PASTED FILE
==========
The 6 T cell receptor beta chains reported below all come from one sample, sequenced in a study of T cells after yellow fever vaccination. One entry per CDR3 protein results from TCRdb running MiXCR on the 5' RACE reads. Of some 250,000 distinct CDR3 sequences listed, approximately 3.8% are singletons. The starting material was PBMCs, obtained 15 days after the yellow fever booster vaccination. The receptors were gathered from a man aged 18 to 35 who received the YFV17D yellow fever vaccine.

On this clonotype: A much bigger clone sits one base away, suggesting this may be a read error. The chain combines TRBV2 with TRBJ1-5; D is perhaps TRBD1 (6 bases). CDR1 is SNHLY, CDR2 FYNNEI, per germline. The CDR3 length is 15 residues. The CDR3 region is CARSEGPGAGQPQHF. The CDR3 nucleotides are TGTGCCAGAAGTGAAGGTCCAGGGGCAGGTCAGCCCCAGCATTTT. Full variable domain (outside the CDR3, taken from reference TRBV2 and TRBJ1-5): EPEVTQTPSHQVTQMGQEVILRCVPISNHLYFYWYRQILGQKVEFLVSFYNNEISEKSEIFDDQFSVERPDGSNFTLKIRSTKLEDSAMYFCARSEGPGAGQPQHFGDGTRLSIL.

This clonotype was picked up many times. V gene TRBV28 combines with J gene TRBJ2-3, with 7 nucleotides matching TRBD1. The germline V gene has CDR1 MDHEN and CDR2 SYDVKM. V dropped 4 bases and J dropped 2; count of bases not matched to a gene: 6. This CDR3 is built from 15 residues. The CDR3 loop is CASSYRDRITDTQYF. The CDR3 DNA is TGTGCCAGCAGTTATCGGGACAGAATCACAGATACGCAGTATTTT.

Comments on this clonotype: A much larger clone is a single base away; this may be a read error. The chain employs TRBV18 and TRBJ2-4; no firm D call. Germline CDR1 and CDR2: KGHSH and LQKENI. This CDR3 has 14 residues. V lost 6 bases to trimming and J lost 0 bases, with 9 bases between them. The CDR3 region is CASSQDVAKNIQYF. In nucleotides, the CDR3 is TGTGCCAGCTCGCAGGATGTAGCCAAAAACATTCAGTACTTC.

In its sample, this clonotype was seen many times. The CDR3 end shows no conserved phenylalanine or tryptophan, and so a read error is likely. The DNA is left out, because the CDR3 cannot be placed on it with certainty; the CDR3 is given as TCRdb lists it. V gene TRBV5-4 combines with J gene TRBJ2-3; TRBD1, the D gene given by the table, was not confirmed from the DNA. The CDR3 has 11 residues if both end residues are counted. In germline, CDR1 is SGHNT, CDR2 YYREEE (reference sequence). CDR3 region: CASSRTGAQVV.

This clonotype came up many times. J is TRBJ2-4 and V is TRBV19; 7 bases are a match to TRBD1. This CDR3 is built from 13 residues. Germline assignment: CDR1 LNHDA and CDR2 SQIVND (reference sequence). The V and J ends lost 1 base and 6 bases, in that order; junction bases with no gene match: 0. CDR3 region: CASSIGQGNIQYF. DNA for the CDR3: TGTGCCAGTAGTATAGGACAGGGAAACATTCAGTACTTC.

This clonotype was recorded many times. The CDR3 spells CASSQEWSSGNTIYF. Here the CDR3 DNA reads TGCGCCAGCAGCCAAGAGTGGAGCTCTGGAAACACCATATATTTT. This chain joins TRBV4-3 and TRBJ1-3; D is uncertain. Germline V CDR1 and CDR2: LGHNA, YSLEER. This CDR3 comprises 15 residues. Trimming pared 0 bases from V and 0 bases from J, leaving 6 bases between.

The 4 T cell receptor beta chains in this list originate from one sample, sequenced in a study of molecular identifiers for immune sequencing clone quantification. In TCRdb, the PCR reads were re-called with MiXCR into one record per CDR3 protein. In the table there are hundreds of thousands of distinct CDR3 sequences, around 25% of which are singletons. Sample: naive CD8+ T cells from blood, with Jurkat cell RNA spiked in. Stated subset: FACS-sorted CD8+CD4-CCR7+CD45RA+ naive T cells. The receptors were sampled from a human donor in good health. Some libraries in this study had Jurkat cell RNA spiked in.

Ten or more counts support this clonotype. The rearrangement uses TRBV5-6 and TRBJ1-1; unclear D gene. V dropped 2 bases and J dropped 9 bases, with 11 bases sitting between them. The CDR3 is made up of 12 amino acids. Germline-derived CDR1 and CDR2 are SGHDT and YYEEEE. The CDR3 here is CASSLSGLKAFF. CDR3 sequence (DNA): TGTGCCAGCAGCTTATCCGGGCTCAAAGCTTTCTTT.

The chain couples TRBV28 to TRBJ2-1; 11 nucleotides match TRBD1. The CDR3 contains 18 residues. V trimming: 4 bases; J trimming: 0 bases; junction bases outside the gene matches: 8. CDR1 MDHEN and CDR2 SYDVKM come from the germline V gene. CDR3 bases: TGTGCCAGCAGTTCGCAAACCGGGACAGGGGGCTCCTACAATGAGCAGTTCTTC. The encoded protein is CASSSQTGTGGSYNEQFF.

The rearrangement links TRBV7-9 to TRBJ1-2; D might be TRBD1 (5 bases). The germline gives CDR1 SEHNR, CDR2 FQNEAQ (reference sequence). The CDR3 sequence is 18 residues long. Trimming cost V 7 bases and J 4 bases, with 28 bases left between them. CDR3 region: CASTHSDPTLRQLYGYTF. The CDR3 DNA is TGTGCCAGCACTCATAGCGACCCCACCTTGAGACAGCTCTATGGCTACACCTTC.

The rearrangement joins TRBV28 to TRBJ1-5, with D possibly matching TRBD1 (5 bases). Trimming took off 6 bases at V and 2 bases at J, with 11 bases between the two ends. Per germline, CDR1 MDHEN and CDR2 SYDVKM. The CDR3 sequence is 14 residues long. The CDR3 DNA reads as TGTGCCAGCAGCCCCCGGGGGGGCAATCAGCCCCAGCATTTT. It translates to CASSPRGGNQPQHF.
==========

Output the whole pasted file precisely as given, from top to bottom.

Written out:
The 6 T cell receptor beta chains reported below all come from one sample, sequenced in a study of T cells after yellow fever vaccination. One entry per CDR3 protein results from TCRdb running MiXCR on the 5' RACE reads. Of some 250,000 distinct CDR3 sequences listed, approximately 3.8% are singletons. The starting material was PBMCs, obtained 15 days after the yellow fever booster vaccination. The receptors were gathered from a man aged 18 to 35 who received the YFV17D yellow fever vaccine.

On this clonotype: A much bigger clone sits one base away, suggesting this may be a read error. The chain combines TRBV2 with TRBJ1-5; D is perhaps TRBD1 (6 bases). CDR1 is SNHLY, CDR2 FYNNEI, per germline. The CDR3 length is 15 residues. The CDR3 region is CARSEGPGAGQPQHF. The CDR3 nucleotides are TGTGCCAGAAGTGAAGGTCCAGGGGCAGGTCAGCCCCAGCATTTT. Full variable domain (outside the CDR3, taken from reference TRBV2 and TRBJ1-5): EPEVTQTPSHQVTQMGQEVILRCVPISNHLYFYWYRQILGQKVEFLVSFYNNEISEKSEIFDDQFSVERPDGSNFTLKIRSTKLEDSAMYFCARSEGPGAGQPQHFGDGTRLSIL.

This clonotype was picked up many times. V gene TRBV28 combines with J gene TRBJ2-3, with 7 nucleotides matching TRBD1. The germline V gene has CDR1 MDHEN and CDR2 SYDVKM. V dropped 4 bases and J dropped 2; count of bases not matched to a gene: 6. This CDR3 is built from 15 residues. The CDR3 loop is CASSYRDRITDTQYF. The CDR3 DNA is TGTGCCAGCAGTTATCGGGACAGAATCACAGATACGCAGTATTTT.

Comments on this clonotype: A much larger clone is a single base away; this may be a read error. The chain employs TRBV18 and TRBJ2-4; no firm D call. Germline CDR1 and CDR2: KGHSH and LQKENI. This CDR3 has 14 residues. V lost 6 bases to trimming and J lost 0 bases, with 9 bases between them. The CDR3 region is CASSQDVAKNIQYF. In nucleotides, the CDR3 is TGTGCCAGCTCGCAGGATGTAGCCAAAAACATTCAGTACTTC.

In its sample, this clonotype was seen many times. The CDR3 end shows no conserved phenylalanine or tryptophan, and so a read error is likely. The DNA is left out, because the CDR3 cannot be placed on it with certainty; the CDR3 is given as TCRdb lists it. V gene TRBV5-4 combines with J gene TRBJ2-3; TRBD1, the D gene given by the table, was not confirmed from the DNA. The CDR3 has 11 residues if both end residues are counted. In germline, CDR1 is SGHNT, CDR2 YYREEE (reference sequence). CDR3 region: CASSRTGAQVV.

This clonotype came up many times. J is TRBJ2-4 and V is TRBV19; 7 bases are a match to TRBD1. This CDR3 is built from 13 residues. Germline assignment: CDR1 LNHDA and CDR2 SQIVND (reference sequence). The V and J ends lost 1 base and 6 bases, in that order; junction bases with no gene match: 0. CDR3 region: CASSIGQGNIQYF. DNA for the CDR3: TGTGCCAGTAGTATAGGACAGGGAAACATTCAGTACTTC.

This clonotype was recorded many times. The CDR3 spells CASSQEWSSGNTIYF. Here the CDR3 DNA reads TGCGCCAGCAGCCAAGAGTGGAGCTCTGGAAACACCATATATTTT. This chain joins TRBV4-3 and TRBJ1-3; D is uncertain. Germline V CDR1 and CDR2: LGHNA, YSLEER. This CDR3 comprises 15 residues. Trimming pared 0 bases from V and 0 bases from J, leaving 6 bases between.

The 4 T cell receptor beta chains in this list originate from one sample, sequenced in a study of molecular identifiers for immune sequencing clone quantification. In TCRdb, the PCR reads were re-called with MiXCR into one record per CDR3 protein. In the table there are hundreds of thousands of distinct CDR3 sequences, around 25% of which are singletons. Sample: naive CD8+ T cells from blood, with Jurkat cell RNA spiked in. Stated subset: FACS-sorted CD8+CD4-CCR7+CD45RA+ naive T cells. The receptors were sampled from a human donor in good health. Some libraries in this study had Jurkat cell RNA spiked in.

Ten or more counts support this clonotype. The rearrangement uses TRBV5-6 and TRBJ1-1; unclear D gene. V dropped 2 bases and J dropped 9 bases, with 11 bases sitting between them. The CDR3 is made up of 12 amino acids. Germline-derived CDR1 and CDR2 are SGHDT and YYEEEE. The CDR3 here is CASSLSGLKAFF. CDR3 sequence (DNA): TGTGCCAGCAGCTTATCCGGGCTCAAAGCTTTCTTT.

The chain couples TRBV28 to TRBJ2-1; 11 nucleotides match TRBD1. The CDR3 contains 18 residues. V trimming: 4 bases; J trimming: 0 bases; junction bases outside the gene matches: 8. CDR1 MDHEN and CDR2 SYDVKM come from the germline V gene. CDR3 bases: TGTGCCAGCAGTTCGCAAACCGGGACAGGGGGCTCCTACAATGAGCAGTTCTTC. The encoded protein is CASSSQTGTGGSYNEQFF.

The rearrangement links TRBV7-9 to TRBJ1-2; D might be TRBD1 (5 bases). The germline gives CDR1 SEHNR, CDR2 FQNEAQ (reference sequence). The CDR3 sequence is 18 residues long. Trimming cost V 7 bases and J 4 bases, with 28 bases left between them. CDR3 region: CASTHSDPTLRQLYGYTF. The CDR3 DNA is TGTGCCAGCACTCATAGCGACCCCACCTTGAGACAGCTCTATGGCTACACCTTC.

The rearrangement joins TRBV28 to TRBJ1-5, with D possibly matching TRBD1 (5 bases). Trimming took off 6 bases at V and 2 bases at J, with 11 bases between the two ends. Per germline, CDR1 MDHEN and CDR2 SYDVKM. The CDR3 sequence is 14 residues long. The CDR3 DNA reads as TGTGCCAGCAGCCCCCGGGGGGGCAATCAGCCCCAGCATTTT. It translates to CASSPRGGNQPQHF.